Indian Removal Act Of 1830 Essay

1858 Words8 Pages
America in the 1830’s was bigger than it had ever been, and expansion was just beginning. Americans were packing up their belongings and moving west to start new states, new cities and new lives for their families. Thomas Jefferson’s idea of Manifest Destiny was truly coming to light but sadly, it came at the expense of the many Native American tribes. Following the Indian Removal Act of 1830 that was signed by the current President Andrew Jackson, many Native American tribes living in what was now southeast America, were forced to leave their homes and migrate west. The removal of these tribes left more land for white Americans to settle in without the threat of attacks from Native tribes. Many tries including the Muscogee, Creek, and Seminole tribes were removed from their homes, but it was the Cherokee tribe that suffered the most. For the Cherokee nation the struggle to stay on their land they occupied in the state of Georgia, came long before the Indian Removal Act. In the 1820’s the state of Georgia was trying to convince the federal government to remove the Cherokees living with the states…show more content…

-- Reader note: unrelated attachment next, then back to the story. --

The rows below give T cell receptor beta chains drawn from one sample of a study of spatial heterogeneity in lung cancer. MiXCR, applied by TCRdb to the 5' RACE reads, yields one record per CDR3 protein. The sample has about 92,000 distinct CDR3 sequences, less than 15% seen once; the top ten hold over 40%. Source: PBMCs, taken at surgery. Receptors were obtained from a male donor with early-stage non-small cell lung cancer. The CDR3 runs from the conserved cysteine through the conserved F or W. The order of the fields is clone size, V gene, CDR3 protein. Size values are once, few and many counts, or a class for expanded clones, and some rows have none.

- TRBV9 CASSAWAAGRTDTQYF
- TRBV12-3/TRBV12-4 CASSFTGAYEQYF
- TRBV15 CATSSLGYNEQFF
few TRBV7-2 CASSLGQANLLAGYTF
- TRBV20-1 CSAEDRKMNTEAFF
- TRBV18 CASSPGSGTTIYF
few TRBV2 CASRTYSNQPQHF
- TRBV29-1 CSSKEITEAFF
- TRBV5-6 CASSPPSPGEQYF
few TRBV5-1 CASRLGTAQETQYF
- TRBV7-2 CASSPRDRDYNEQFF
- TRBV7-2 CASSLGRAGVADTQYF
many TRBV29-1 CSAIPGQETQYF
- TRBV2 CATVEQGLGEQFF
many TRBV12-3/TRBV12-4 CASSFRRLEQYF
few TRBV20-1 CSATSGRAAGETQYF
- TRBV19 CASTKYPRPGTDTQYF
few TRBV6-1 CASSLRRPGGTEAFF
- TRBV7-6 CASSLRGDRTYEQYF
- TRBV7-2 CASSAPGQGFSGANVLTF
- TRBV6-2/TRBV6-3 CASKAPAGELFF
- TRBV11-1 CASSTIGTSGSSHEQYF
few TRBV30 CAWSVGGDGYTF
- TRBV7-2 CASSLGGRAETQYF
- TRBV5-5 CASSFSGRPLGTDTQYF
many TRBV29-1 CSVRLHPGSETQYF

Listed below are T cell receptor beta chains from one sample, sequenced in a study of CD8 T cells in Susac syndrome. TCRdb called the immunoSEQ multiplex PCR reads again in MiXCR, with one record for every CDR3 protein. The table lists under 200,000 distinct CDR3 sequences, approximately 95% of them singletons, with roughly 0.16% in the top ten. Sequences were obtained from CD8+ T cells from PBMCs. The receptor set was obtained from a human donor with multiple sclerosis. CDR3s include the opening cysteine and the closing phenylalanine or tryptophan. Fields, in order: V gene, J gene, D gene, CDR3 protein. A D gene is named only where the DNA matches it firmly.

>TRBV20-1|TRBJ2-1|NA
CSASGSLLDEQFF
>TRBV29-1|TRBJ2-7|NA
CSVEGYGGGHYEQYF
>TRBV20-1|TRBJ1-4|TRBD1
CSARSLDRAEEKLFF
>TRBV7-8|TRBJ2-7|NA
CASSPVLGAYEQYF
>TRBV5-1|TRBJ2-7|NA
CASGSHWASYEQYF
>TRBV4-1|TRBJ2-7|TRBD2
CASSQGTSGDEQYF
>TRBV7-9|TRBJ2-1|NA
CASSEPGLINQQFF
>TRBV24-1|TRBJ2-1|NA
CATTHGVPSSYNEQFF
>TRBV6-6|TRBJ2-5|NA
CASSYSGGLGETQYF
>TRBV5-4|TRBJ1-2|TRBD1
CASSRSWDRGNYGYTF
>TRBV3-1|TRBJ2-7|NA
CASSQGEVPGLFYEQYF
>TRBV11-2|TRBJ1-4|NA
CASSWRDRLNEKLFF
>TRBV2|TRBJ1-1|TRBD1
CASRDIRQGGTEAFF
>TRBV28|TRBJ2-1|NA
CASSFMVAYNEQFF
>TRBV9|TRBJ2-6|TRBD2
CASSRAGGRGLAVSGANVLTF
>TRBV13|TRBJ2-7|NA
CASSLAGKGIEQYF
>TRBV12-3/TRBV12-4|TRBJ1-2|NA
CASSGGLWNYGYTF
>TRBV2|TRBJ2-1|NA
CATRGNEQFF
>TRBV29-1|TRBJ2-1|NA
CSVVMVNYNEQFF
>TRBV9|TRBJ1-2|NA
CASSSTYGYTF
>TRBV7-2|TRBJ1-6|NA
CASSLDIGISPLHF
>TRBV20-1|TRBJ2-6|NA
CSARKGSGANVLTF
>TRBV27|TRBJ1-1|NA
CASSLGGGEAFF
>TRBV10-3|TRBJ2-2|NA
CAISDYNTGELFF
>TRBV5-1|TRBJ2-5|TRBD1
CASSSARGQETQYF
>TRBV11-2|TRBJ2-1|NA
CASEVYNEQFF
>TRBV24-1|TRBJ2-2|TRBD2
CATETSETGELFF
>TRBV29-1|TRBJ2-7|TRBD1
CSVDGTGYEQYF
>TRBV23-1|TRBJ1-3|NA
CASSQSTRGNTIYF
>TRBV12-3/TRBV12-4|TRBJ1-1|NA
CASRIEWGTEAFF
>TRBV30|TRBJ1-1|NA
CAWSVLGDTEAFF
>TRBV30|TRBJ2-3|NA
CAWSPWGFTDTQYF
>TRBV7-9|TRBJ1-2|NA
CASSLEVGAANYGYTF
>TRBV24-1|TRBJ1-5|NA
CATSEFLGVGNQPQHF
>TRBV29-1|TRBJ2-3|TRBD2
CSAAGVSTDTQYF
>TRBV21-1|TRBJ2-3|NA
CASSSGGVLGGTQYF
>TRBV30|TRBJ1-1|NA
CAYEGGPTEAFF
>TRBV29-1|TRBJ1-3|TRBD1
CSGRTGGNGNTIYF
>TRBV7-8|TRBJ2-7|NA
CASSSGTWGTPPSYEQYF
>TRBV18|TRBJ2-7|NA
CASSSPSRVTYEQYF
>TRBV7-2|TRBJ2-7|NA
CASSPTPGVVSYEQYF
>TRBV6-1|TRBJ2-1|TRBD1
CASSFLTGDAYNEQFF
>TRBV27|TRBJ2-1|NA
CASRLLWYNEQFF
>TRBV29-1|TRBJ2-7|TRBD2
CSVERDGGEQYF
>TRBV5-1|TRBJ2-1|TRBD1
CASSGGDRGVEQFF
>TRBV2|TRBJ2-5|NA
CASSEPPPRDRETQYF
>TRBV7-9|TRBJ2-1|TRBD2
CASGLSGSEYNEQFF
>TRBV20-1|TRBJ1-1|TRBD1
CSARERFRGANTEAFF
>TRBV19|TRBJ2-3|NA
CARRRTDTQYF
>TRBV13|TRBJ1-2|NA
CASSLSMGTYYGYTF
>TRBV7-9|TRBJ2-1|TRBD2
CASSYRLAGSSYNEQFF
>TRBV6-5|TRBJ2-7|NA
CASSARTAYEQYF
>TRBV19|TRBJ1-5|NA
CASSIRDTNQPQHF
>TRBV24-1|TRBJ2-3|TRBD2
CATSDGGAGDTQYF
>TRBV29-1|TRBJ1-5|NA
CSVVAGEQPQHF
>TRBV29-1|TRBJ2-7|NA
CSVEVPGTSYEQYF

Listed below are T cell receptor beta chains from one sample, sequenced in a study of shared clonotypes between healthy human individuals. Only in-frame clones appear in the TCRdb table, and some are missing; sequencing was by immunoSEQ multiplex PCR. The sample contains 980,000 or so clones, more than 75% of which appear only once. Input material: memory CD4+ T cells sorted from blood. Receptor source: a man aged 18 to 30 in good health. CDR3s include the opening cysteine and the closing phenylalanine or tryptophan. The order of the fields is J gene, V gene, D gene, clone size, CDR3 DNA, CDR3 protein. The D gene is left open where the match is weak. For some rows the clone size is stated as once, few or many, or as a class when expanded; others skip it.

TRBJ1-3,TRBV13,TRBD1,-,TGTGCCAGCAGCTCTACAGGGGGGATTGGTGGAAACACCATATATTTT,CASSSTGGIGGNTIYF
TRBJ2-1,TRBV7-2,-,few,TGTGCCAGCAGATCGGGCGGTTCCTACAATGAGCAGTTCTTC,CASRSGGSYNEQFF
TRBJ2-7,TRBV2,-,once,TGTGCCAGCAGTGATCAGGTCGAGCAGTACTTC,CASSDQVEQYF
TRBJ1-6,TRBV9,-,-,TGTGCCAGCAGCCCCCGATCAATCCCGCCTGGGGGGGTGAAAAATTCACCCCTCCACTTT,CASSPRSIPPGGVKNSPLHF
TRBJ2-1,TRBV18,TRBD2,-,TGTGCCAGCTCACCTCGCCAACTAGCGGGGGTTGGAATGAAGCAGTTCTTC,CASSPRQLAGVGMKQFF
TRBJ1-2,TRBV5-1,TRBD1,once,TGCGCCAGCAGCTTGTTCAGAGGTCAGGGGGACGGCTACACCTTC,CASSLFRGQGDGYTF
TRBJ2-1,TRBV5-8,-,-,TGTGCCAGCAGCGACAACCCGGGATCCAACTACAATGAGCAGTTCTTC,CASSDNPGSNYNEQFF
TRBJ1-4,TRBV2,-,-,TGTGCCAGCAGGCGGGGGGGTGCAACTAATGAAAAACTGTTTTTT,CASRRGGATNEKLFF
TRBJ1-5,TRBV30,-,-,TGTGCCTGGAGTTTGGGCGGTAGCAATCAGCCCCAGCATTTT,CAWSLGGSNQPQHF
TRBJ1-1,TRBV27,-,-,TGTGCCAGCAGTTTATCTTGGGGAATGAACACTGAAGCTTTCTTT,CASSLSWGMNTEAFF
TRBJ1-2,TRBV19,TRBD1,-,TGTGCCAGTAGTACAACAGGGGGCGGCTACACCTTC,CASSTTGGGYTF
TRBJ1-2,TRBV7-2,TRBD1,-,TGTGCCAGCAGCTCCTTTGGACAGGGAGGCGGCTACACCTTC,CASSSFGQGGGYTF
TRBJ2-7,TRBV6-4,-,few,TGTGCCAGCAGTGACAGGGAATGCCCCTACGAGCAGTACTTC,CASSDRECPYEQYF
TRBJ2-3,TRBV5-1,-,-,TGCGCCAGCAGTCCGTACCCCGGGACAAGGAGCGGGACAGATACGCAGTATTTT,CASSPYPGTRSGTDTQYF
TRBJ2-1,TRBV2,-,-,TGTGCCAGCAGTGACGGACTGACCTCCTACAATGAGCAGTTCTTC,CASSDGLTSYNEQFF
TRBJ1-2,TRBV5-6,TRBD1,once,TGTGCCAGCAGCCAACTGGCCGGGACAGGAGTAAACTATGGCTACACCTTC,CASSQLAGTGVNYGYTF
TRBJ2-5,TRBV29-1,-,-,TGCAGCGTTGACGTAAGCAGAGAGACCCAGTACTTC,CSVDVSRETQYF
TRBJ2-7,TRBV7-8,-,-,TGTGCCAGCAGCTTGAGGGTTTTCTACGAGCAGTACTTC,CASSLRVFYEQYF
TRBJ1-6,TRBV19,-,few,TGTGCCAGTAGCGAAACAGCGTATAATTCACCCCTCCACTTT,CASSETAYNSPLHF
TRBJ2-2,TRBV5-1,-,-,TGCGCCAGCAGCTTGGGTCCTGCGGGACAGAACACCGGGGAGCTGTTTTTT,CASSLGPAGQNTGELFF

Worcester, Elizur Butler and several other missionaries for living in Cherokee territory in Cherokee territory without a permit. The missionaries who were a part of the American Board for Foreign Missions were sentenced to four years imprisonment. These missionaries then appealed to the Supreme Court, who deemed in the case of Worcester vs Georgia, that Georgia did not have the power to extend the state laws within territories that weren 't under their control, in the case, the Cherokee territories. Therefore Worcester and the other missionaries were not in Georgia 's area of jurisdiction and neither were the Cherokee, the state could not interfere. Chief Justice John Marshall who presided over the case deem Native American tribes as separate and sovereign nations with legitimate titles that deserved to stay on their
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